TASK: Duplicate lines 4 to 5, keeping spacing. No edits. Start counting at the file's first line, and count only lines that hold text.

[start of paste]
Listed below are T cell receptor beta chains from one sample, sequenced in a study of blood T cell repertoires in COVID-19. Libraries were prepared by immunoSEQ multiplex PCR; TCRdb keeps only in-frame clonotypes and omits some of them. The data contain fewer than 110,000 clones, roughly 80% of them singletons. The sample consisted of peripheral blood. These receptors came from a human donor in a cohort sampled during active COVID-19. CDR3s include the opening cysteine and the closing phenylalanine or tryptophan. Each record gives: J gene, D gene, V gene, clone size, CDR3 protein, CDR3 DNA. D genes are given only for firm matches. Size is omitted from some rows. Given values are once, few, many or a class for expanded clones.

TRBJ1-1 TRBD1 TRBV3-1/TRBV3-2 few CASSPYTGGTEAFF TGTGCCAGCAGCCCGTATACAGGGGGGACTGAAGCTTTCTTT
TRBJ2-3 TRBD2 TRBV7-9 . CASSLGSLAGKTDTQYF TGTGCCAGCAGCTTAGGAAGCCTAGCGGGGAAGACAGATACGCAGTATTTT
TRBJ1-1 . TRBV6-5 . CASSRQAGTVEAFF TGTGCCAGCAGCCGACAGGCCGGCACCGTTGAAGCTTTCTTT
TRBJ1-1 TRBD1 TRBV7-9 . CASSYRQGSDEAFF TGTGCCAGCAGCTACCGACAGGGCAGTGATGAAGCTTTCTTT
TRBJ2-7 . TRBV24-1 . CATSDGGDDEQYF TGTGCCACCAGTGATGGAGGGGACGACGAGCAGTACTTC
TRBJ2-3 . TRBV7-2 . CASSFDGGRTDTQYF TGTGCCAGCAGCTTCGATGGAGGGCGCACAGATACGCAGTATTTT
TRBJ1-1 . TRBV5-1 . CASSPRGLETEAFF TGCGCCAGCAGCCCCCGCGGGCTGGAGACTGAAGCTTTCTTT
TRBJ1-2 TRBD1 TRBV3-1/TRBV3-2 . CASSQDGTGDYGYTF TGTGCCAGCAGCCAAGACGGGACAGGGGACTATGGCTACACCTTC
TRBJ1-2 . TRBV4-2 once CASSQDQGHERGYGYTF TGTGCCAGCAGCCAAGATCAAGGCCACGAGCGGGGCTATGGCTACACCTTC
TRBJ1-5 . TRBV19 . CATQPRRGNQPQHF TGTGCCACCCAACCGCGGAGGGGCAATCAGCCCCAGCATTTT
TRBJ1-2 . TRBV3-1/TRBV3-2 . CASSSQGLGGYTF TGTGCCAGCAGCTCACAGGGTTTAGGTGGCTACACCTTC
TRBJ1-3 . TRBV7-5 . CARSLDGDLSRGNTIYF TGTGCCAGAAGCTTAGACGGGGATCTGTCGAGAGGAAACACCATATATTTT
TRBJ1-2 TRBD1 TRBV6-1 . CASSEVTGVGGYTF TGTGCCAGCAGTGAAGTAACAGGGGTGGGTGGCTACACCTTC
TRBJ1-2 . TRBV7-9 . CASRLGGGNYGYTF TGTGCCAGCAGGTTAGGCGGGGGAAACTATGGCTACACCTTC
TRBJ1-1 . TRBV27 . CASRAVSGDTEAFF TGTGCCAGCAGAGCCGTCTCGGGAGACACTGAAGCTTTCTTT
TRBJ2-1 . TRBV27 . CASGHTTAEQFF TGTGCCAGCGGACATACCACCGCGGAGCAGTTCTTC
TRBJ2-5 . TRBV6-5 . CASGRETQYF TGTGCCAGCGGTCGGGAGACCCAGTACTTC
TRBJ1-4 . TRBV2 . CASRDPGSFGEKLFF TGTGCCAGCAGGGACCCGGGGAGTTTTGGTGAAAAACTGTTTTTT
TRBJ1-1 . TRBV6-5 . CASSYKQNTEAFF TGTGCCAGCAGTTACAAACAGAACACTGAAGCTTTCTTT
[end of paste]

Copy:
TRBJ1-1 . TRBV6-5 . CASSRQAGTVEAFF TGTGCCAGCAGCCGACAGGCCGGCACCGTTGAAGCTTTCTTT
TRBJ1-1 TRBD1 TRBV7-9 . CASSYRQGSDEAFF TGTGCCAGCAGCTACCGACAGGGCAGTGATGAAGCTTTCTTT